detail. One of my special favourites is the tiny and beautiful sunbird - also only
found in north Queensland.
- only found in coastal north Queensland.
There are two
species of crocodiles
in Australia, and both are found in Cape York.
Types of Crocodiles
man eating saltwater
crocodile is the
world's largest crocodile.
It is very dangerous, and it will kill a human
for food if you give it a chance. The smaller, freshwater
can give you a bite, but it doesn't kill humans for food. The two are
to distinguish by their size, and the broadness of their snout.
Types of Turtles
group of dinosaur-time reptiles (along with the crocodiles) are
and just like in crocodiles, there are saltwater and freshwater turtles.
one of the largest groups of reptiles in Australia. There are many
different skinks in Cape York, the largest ones are blue
skink in Weipa.
As we are in the tropics we also have the little and cute gecko
lizards, including house
geckoes (both the native
and the Asian house gecko).
Lizard in Cape Tribulation.
larger reptiles that
you may come across are monitor
are impressively large meat-eating reptiles. We don't
have the Australia's largest one - perentie - but we do have the second
largest - lace
Monitor in Cairns.
We also have many snakes
- some of the most feared reptiles. Like in the rest of Australia,
we have both non
venomous and poisonous
snakes in Cape York, however on your trip you probably only
come across the harmelss and very common black headed python.
Headed Python near Cooktown.
that you will see in Cape York are green
tree frogs. There are many species of native brown-coloured
frogs too, but the introduced pests cane
toads are fat and easy to recognise.
Tree Frog and Cane Toad.
Cape York Insects
the most beautiful insects
you will see in Cape York are the electric blue Ulysses
Butterfly in Cairns.
You may also see Cairns
- the largest of all Australian butterflies
(the female is, not the male in the pic below).
Cairns Birdwing butterfly in Kuranda.
impressively large Australian insects are rhino
which are also found in Cape York.
Stick Insect in
There are many different species of ants, but probably
the most common ones are green
ants, whose nests you can see everywhere. They
are harmless unless you go disturbing a group, when the attack can be
ant nest in Cape York.
Another thing you will notice is termite
They can be huge, and there is lots of them. Termites live everywhere
in Australia, but only in the northern tropics do they build mounds -
and Cape York is full of them.
mounds in Cape York.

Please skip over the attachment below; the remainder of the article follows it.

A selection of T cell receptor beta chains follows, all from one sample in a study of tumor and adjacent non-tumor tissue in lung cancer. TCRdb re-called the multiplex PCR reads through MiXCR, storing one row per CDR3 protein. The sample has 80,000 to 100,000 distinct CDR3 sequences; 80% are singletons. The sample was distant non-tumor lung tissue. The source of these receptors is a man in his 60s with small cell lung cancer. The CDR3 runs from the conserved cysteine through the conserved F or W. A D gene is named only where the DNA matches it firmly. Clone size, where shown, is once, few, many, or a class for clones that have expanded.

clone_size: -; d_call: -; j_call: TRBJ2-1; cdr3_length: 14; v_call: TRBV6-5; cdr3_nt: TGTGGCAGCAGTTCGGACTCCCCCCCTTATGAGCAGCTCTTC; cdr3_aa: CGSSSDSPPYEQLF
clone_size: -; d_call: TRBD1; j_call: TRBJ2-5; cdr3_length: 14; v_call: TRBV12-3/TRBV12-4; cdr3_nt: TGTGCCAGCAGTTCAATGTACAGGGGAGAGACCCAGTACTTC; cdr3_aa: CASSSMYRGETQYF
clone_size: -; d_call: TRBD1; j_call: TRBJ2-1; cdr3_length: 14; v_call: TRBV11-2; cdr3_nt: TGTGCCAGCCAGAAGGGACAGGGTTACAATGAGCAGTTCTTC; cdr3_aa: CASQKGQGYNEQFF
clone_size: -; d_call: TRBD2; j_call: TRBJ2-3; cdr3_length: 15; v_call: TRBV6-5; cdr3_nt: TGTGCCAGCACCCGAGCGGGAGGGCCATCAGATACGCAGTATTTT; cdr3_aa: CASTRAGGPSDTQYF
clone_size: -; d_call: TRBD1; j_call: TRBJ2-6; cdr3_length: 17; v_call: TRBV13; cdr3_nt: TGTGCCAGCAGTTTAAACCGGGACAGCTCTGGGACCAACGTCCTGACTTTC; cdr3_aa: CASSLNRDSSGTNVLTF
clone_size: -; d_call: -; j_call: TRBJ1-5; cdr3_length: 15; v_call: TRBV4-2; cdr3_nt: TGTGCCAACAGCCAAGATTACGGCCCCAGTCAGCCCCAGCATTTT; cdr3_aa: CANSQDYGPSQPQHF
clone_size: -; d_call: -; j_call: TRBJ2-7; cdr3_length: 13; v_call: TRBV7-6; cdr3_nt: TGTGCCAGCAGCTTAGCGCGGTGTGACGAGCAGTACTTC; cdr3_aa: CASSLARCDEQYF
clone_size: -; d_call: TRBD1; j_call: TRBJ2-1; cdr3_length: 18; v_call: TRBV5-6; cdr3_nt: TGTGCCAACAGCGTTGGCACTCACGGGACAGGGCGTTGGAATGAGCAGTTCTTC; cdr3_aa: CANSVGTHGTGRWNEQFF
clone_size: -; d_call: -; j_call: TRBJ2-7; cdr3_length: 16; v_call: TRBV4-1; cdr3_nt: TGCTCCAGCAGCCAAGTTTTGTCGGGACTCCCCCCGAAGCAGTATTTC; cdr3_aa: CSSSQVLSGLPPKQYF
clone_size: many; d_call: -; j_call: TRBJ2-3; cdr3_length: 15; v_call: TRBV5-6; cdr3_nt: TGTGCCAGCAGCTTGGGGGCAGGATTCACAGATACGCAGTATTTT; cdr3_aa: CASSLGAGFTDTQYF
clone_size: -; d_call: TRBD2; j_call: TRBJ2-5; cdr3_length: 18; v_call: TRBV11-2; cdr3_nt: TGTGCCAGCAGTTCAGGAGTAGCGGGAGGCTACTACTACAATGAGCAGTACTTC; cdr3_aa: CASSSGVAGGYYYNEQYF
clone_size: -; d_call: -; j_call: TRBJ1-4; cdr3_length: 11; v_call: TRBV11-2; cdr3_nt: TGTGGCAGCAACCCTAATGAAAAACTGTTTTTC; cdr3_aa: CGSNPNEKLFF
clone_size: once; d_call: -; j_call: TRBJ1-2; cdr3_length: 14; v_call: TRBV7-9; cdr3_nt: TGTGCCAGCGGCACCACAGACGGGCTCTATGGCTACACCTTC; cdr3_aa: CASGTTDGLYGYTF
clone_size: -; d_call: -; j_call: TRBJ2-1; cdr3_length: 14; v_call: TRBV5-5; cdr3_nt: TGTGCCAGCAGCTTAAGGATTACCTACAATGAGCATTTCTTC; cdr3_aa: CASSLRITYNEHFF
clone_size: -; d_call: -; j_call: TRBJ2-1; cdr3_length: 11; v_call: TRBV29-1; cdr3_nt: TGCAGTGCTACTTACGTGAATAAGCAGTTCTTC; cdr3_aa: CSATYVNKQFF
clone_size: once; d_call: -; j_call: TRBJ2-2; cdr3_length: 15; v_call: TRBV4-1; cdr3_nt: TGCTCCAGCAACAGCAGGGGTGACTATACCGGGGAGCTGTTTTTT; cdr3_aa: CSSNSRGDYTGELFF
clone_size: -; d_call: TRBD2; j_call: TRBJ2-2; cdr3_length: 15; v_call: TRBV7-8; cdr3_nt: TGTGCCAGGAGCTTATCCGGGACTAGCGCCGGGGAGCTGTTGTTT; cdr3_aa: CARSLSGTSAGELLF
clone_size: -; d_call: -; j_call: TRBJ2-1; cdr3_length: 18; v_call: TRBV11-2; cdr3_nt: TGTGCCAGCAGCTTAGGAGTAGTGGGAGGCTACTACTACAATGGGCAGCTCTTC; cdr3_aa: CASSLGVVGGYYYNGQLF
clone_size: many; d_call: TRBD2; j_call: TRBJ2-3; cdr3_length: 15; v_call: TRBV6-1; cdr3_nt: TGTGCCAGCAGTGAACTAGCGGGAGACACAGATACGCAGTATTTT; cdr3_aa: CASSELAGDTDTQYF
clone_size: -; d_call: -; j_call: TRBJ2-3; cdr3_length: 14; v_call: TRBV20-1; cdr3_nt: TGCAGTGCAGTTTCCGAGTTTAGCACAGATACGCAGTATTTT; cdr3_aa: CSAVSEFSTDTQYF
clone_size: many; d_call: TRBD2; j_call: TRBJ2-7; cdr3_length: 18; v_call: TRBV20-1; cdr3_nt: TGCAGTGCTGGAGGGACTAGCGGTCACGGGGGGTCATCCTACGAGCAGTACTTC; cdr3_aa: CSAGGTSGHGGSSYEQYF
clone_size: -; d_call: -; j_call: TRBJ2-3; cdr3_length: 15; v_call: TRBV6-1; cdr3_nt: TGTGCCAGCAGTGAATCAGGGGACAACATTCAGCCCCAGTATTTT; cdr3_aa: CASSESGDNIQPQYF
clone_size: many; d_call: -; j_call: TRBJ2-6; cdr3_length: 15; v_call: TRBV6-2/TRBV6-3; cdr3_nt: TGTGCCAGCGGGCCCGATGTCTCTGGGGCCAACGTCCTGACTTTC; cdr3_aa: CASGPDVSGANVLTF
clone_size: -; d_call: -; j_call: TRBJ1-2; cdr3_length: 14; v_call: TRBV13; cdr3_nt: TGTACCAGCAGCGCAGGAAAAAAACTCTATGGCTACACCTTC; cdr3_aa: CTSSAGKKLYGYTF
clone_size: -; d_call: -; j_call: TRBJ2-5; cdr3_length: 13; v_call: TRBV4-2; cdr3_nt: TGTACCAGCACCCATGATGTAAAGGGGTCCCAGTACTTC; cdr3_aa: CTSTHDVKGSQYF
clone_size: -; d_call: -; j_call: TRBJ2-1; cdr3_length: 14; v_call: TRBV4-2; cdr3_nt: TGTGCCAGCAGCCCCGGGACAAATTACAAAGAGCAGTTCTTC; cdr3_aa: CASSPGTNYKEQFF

Of course we also do have the spiders,
and as in the rest of Australia, some can be poisonous.
And finally, there are the water
animals. The most amazing marine
animals are the marine
mammals like dugongs,
there are many
places where you could see them from the coast.
Cape York is also in the northern end of the
Barrier Reef, and there are so many beautiful coral
reef animals. Do take a trip to watch
them while up here - the reef is much closer to the mainland than down
south, making the tours
And there are also the shore animals, like soldier
Get this 50 pages guide totally for FREE. It
contains information that helps you getting started with planning of your trip.
You get to make early-stages desicions such as when to go, how long time you
should take, how to get
there and get
to stay (general info), what
will it cost..
and a short insight to what is there to see and do in Cape York.
This complete 300 pages
travel guide is all you need before and during your trip. Besides the
background chapters on the peninsula's history and wildlife; and the comprehensive detail about all the places (down to prices, opening hours and full contact detail), it has invaluable information on at least 10 four wheel drive tracks, at least 30 guaranteed FREE camping spots on the Cape (and at least 150 on your way to the Cape), at least 40 best swimming holes, all mapped; as well as practical things - from fuel, roads, wireless internet and mobile phone reception, how to deal with the national parks booking rules; and Aboriginal land entrance and camping permits and alcohol restrictions - to vehicle preparation and accessories and necessary recovery gear by my partner Mark who is the recovery guy on northern Cape York and the Old Telegraph Track). Not to mention locals' tips on how to spot that croc and palm cockatoo ;-)